The best way to appreciate your job is to image yourself without it.
A JOB IS A JOB; IT IS NOT YOU
I’ve been lucky. I have felt good about every job I have ever had and they have been many . My first, walking hots at the local polo games gave me an inside track to riding great horses, but doing so meant cleaning stalls–shoveling s—. Not status jobs, judy a way of getting what I wanted which is what work should be about. Instead what you do is do often a ranking of your value as a person. A lesson learned by Molly Langmuir when she descended the work ladder:
My father had little status in my mother’s side of the family. He was a news paper reporter, they were judges and lawyers. Seeing that my father was by far the better person probably accounts for my disdain for ranking by jobs. Not that I haven’t held jobs that added status, for I became a professional/ Status. I worked for many years in the health field where people are definitely ranked: the doctors at the top and the housekeeping staff at the bottom. As a social worker, I was in the middle and got to wear a white lab coat. Status!!! Then I was asked to teach at Columbia University and became “a professor”. Triple status. But I was still single and in my thirties; all my friends had married. No status. Then I married and got wife-status. I had a child and got mother-status which is half status–half you are a madonna; half you are the source of all problems. But it got worse, I became a foster parent and lost all status. Thatt I had an advanced degree, was a licensed therapist and teaching full time at the top ranked School of Social Work mattered not at all. I had so little status I was practically invisible, particularly when dealing with anyone with professional status. When I stopped being a foster parent, I got a job in the mental health field and regained status. The psychiatrists and psychologists out-ranked me, but I was no longer invisible. Next I wrote two books and became an author. Status. I even appeared on Oprah. Mega status but didn’t sell my books. As I moved up the ladder in the mental health field, I directed programs and was “the Boss.” More status. Now I am retired, have gray hair, wrinkles and not status and unless I work at being very charming am once again invisible, at least to the general public.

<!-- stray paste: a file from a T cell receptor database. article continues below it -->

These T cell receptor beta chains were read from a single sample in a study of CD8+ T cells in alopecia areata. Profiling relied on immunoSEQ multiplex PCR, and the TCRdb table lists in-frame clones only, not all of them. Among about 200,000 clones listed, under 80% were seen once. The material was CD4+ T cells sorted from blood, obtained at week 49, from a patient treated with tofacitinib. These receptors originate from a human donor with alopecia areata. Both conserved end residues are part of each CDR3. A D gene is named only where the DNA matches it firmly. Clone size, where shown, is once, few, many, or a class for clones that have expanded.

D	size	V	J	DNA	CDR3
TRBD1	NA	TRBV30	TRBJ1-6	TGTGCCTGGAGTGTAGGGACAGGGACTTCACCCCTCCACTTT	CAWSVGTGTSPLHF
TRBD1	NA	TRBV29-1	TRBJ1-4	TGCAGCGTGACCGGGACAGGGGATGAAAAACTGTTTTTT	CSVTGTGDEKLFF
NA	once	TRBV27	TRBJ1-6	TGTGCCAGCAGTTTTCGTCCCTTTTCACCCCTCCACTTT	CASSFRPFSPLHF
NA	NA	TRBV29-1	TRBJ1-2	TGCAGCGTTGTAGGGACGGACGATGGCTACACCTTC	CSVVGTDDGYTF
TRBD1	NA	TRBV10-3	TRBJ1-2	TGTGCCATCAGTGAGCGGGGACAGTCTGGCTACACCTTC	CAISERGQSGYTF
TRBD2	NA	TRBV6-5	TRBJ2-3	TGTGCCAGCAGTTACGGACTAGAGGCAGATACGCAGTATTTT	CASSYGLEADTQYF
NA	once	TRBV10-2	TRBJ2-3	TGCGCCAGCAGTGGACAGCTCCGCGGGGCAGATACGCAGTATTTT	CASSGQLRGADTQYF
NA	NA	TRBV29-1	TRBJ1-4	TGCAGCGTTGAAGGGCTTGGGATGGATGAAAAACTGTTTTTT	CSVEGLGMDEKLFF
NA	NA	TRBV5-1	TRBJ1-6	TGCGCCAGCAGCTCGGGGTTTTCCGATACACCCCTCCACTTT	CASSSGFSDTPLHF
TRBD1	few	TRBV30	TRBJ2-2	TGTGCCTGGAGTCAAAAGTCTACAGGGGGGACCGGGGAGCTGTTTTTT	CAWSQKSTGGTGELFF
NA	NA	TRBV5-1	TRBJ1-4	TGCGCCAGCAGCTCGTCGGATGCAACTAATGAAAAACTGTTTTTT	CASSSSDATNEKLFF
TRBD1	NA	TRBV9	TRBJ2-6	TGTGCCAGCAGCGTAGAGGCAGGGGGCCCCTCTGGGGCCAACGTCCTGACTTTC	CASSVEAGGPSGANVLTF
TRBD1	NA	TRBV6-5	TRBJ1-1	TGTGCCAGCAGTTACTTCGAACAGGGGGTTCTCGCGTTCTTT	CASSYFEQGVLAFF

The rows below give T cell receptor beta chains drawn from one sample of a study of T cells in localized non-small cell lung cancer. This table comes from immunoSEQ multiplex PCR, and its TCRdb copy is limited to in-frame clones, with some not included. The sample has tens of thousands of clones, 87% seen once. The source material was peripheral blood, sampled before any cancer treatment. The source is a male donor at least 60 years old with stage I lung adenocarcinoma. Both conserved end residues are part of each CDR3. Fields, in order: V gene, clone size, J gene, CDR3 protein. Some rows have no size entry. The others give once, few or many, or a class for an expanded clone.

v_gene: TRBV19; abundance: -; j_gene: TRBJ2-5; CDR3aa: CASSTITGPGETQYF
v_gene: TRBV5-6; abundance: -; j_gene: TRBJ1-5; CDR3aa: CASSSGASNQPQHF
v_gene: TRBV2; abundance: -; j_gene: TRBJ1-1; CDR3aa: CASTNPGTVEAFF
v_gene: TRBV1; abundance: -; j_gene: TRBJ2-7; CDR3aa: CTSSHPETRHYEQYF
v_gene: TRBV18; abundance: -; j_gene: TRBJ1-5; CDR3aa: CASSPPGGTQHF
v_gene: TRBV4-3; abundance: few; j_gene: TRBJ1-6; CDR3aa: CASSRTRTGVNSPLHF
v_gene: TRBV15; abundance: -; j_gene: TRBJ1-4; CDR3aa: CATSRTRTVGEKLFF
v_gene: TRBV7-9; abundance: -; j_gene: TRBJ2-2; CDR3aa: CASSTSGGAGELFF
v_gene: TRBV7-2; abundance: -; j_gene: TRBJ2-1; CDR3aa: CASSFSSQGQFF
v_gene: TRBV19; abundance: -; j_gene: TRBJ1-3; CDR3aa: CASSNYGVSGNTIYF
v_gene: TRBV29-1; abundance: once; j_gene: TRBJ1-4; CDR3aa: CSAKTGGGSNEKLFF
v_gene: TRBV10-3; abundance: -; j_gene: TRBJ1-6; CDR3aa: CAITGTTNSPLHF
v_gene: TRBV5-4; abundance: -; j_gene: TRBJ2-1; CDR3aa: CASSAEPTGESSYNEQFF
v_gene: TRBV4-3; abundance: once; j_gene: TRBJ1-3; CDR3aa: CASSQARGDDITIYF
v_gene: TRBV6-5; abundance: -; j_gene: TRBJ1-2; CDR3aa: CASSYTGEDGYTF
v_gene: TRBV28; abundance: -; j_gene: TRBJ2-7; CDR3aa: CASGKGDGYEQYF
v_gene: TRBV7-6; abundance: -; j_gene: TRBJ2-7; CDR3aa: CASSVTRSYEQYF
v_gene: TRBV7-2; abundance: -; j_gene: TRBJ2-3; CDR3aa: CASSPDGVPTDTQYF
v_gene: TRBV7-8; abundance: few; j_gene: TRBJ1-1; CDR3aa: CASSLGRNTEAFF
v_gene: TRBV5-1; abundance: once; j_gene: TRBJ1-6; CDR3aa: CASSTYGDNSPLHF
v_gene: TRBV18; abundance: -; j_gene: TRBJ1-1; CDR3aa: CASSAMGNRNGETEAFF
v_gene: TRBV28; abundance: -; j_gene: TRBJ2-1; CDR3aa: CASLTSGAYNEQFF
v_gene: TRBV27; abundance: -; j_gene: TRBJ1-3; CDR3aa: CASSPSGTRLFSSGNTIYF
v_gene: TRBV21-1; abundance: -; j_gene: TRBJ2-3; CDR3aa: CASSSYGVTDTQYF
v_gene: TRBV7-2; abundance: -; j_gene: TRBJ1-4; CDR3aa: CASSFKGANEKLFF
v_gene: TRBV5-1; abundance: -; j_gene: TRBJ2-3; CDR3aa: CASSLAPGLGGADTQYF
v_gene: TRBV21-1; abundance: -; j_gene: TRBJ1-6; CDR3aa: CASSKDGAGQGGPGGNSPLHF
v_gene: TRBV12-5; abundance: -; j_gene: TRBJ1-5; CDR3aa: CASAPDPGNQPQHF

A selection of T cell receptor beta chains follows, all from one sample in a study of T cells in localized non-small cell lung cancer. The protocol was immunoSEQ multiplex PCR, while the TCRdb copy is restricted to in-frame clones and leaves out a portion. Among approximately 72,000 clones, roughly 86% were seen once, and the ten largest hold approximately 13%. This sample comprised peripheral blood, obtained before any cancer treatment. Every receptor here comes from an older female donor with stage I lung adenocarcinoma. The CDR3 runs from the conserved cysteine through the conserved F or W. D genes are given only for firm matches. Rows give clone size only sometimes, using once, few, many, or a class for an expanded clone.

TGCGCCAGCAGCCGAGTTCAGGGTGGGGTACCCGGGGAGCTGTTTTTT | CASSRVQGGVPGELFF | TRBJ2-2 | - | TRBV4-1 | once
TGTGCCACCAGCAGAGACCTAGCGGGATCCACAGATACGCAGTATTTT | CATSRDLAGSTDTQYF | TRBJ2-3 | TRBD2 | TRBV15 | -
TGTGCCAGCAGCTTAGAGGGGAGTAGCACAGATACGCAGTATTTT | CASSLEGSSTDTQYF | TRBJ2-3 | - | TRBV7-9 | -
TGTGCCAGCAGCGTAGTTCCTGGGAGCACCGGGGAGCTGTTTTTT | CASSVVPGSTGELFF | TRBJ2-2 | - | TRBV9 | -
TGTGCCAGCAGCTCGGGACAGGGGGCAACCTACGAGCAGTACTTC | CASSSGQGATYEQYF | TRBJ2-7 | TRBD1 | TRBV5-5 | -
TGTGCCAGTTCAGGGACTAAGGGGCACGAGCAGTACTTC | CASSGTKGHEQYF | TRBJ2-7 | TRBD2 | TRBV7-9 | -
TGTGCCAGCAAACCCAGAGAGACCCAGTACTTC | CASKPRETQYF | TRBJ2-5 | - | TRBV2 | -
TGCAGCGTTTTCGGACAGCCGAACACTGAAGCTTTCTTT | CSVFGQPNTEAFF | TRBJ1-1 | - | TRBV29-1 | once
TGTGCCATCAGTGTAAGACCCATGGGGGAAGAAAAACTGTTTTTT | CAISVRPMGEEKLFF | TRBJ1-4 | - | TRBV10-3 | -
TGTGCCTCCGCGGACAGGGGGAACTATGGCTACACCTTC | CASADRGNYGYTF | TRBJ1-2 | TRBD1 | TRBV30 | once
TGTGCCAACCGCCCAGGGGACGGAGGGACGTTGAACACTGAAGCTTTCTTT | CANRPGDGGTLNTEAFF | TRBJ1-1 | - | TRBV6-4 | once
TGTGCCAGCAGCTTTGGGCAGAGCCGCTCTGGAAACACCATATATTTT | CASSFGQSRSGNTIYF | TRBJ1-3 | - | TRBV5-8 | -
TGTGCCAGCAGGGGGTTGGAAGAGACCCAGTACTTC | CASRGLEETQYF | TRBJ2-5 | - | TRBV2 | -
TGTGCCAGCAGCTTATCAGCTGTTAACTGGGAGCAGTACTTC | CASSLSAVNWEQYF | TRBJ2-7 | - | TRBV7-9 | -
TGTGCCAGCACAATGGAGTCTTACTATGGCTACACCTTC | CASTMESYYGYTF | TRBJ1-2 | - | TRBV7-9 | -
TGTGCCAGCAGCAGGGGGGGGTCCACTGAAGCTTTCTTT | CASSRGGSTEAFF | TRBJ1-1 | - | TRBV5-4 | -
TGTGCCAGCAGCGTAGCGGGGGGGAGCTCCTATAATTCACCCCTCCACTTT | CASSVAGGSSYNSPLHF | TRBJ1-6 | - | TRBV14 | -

Was I happier when I had the most status? I thinkt now is the most enduring and consciously happy time of my life. Does not mean I happy having no status? No. Status feels good. But I am wise in the ways of the world and accept the sadness that we the people are ranking animals, we establish hierarchies and place people above or below us.
Wouldn’t if be better for us and the world, if status came with being kind? Imagine living in a world where who you were mattered more than what you did for a living, and what mattered most in ranking you was whether you were kind and caring or cruel and selfish. It may be a long time coming, but I know and many others know that being kind and caring has more rewards than comes from the world’s ranking. Stay Strong.